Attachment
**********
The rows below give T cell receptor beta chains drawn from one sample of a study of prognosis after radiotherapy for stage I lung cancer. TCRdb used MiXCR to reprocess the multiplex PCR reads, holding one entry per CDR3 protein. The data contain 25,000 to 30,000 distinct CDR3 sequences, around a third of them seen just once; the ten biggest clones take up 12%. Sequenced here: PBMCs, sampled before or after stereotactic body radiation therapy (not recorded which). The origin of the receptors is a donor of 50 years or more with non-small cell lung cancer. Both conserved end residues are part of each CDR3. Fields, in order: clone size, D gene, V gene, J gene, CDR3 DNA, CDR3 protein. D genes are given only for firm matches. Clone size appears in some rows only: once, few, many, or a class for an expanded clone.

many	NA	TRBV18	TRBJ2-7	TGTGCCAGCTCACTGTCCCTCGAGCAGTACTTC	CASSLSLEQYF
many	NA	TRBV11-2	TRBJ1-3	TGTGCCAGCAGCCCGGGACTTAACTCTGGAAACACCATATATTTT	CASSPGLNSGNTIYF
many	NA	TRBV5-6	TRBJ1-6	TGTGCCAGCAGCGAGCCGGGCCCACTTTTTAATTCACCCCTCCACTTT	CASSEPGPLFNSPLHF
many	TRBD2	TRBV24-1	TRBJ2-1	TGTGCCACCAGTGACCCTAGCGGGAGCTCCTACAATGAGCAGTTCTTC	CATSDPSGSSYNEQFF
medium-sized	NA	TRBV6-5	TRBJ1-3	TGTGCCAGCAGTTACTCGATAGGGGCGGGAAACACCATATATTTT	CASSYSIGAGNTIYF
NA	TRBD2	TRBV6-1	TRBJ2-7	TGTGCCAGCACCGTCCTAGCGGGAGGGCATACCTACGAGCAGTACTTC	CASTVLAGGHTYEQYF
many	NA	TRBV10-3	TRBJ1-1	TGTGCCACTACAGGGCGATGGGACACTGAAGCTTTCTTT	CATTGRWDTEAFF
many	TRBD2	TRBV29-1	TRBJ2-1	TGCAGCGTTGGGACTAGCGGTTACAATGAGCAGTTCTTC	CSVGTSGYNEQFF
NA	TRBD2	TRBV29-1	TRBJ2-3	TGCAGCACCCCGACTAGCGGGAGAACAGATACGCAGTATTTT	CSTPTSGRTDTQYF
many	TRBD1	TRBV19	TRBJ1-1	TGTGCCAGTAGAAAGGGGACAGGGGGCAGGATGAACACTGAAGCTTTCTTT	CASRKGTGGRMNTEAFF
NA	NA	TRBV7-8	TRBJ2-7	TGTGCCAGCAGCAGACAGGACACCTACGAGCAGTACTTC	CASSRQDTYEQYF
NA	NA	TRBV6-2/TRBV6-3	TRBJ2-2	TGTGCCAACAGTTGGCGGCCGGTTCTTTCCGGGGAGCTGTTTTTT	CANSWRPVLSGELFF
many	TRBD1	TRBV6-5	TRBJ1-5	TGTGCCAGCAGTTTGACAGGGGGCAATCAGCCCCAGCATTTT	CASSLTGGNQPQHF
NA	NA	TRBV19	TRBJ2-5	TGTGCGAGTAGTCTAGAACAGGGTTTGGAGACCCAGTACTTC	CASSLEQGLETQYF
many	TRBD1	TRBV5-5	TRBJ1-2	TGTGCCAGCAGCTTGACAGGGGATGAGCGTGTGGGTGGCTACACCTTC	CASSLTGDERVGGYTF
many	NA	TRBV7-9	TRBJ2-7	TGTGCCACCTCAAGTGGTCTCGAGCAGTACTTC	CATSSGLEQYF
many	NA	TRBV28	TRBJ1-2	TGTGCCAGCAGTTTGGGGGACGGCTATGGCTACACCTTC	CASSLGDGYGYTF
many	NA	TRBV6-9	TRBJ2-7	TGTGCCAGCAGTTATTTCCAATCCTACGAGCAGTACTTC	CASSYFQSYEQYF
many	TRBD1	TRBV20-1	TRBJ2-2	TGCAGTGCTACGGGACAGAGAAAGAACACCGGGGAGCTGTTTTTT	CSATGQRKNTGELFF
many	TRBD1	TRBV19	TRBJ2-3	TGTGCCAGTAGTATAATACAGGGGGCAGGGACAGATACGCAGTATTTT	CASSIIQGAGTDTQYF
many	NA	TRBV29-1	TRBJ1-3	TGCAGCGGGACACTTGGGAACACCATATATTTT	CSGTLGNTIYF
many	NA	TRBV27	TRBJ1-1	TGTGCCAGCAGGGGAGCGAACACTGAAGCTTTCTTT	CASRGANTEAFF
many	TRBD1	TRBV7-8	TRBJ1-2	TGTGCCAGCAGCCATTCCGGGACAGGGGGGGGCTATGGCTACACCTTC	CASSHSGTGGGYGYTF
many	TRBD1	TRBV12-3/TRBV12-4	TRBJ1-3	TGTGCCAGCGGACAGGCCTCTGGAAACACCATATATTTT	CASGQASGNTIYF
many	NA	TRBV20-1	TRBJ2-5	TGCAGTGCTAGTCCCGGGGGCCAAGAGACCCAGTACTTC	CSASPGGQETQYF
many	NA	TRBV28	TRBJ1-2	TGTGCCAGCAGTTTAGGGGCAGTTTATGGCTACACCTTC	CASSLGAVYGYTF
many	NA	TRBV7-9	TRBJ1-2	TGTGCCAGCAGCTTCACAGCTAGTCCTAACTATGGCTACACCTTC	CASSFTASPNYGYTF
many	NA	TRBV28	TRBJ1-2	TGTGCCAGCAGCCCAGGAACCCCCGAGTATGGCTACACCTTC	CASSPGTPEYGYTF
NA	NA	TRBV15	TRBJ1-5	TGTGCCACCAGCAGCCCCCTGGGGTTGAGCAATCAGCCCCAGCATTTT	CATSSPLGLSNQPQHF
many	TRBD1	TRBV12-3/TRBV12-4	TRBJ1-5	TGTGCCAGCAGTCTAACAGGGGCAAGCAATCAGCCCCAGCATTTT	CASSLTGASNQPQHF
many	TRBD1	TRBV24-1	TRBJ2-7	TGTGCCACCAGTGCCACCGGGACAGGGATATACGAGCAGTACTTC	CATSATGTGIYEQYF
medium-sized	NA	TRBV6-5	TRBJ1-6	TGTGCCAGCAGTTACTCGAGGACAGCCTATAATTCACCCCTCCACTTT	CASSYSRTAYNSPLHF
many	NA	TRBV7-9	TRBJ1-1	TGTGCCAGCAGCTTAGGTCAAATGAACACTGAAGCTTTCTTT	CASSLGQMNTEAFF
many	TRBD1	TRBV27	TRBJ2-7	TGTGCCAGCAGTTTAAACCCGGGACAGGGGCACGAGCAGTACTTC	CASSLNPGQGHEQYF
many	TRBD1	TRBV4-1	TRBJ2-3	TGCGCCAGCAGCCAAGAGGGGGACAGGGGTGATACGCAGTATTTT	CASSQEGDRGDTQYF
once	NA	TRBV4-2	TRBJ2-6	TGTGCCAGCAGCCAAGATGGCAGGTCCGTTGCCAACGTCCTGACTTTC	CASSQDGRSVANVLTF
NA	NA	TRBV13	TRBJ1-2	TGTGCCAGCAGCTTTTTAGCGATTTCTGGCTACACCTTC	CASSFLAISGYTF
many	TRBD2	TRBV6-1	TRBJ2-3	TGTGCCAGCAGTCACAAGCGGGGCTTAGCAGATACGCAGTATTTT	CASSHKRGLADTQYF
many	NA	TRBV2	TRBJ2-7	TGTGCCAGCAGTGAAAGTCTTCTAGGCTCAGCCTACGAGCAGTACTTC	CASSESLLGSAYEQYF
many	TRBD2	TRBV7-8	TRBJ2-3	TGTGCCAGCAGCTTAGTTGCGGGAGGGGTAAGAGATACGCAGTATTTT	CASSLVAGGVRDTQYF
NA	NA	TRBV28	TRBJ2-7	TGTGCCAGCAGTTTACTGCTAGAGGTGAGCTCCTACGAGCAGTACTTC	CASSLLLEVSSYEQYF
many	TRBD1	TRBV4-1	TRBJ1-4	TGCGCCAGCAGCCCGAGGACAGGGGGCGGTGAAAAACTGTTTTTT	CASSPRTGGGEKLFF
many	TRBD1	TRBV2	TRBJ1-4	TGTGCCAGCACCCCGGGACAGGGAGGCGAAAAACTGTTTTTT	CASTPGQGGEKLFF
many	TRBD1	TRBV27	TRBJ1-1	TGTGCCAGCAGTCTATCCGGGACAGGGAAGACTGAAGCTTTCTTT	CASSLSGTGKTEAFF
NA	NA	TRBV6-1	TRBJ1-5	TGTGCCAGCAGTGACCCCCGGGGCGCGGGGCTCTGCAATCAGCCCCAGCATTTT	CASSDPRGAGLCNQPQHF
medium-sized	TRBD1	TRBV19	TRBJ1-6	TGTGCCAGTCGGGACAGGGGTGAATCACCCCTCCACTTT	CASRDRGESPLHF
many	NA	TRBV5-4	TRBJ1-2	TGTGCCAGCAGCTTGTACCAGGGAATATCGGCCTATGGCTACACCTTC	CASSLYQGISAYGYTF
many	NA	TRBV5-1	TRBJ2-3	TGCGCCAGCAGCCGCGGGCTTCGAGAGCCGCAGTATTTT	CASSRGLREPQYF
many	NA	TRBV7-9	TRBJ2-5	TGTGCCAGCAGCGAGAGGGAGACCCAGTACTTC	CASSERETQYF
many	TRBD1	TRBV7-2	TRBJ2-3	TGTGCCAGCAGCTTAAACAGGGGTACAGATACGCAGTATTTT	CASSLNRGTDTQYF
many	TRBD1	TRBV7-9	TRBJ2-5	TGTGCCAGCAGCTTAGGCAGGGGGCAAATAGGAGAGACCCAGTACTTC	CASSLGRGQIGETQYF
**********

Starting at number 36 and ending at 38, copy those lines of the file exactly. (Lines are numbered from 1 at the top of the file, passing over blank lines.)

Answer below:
many	TRBD1	TRBV4-1	TRBJ2-3	TGCGCCAGCAGCCAAGAGGGGGACAGGGGTGATACGCAGTATTTT	CASSQEGDRGDTQYF
once	NA	TRBV4-2	TRBJ2-6	TGTGCCAGCAGCCAAGATGGCAGGTCCGTTGCCAACGTCCTGACTTTC	CASSQDGRSVANVLTF
NA	NA	TRBV13	TRBJ1-2	TGTGCCAGCAGCTTTTTAGCGATTTCTGGCTACACCTTC	CASSFLAISGYTF